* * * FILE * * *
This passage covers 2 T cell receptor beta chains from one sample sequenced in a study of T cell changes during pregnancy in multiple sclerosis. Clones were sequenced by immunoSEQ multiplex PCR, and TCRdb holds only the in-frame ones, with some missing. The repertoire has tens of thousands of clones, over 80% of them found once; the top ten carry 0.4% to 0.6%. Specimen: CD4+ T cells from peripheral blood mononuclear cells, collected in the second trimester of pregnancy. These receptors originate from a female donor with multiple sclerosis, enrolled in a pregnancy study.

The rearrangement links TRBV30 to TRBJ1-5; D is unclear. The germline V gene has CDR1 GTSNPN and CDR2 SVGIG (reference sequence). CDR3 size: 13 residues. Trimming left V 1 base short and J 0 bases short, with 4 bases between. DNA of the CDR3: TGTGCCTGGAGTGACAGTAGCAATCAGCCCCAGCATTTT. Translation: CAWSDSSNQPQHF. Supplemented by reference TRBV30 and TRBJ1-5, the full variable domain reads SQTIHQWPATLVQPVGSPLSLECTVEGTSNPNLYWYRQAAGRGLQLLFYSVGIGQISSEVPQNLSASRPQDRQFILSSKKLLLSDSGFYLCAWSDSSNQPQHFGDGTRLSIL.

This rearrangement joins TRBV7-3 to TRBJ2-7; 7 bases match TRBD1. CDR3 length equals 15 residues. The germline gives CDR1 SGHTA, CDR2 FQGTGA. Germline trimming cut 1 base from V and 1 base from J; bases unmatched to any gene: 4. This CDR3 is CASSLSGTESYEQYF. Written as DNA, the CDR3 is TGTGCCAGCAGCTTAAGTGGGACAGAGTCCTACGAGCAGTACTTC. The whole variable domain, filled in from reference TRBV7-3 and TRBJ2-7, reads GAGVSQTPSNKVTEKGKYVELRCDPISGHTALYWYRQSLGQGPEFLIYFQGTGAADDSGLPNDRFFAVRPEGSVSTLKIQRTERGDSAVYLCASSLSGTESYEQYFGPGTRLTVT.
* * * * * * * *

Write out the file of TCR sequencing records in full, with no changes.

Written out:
This passage covers 2 T cell receptor beta chains from one sample sequenced in a study of T cell changes during pregnancy in multiple sclerosis. Clones were sequenced by immunoSEQ multiplex PCR, and TCRdb holds only the in-frame ones, with some missing. The repertoire has tens of thousands of clones, over 80% of them found once; the top ten carry 0.4% to 0.6%. Specimen: CD4+ T cells from peripheral blood mononuclear cells, collected in the second trimester of pregnancy. These receptors originate from a female donor with multiple sclerosis, enrolled in a pregnancy study.

The rearrangement links TRBV30 to TRBJ1-5; D is unclear. The germline V gene has CDR1 GTSNPN and CDR2 SVGIG (reference sequence). CDR3 size: 13 residues. Trimming left V 1 base short and J 0 bases short, with 4 bases between. DNA of the CDR3: TGTGCCTGGAGTGACAGTAGCAATCAGCCCCAGCATTTT. Translation: CAWSDSSNQPQHF. Supplemented by reference TRBV30 and TRBJ1-5, the full variable domain reads SQTIHQWPATLVQPVGSPLSLECTVEGTSNPNLYWYRQAAGRGLQLLFYSVGIGQISSEVPQNLSASRPQDRQFILSSKKLLLSDSGFYLCAWSDSSNQPQHFGDGTRLSIL.

This rearrangement joins TRBV7-3 to TRBJ2-7; 7 bases match TRBD1. CDR3 length equals 15 residues. The germline gives CDR1 SGHTA, CDR2 FQGTGA. Germline trimming cut 1 base from V and 1 base from J; bases unmatched to any gene: 4. This CDR3 is CASSLSGTESYEQYF. Written as DNA, the CDR3 is TGTGCCAGCAGCTTAAGTGGGACAGAGTCCTACGAGCAGTACTTC. The whole variable domain, filled in from reference TRBV7-3 and TRBJ2-7, reads GAGVSQTPSNKVTEKGKYVELRCDPISGHTALYWYRQSLGQGPEFLIYFQGTGAADDSGLPNDRFFAVRPEGSVSTLKIQRTERGDSAVYLCASSLSGTESYEQYFGPGTRLTVT.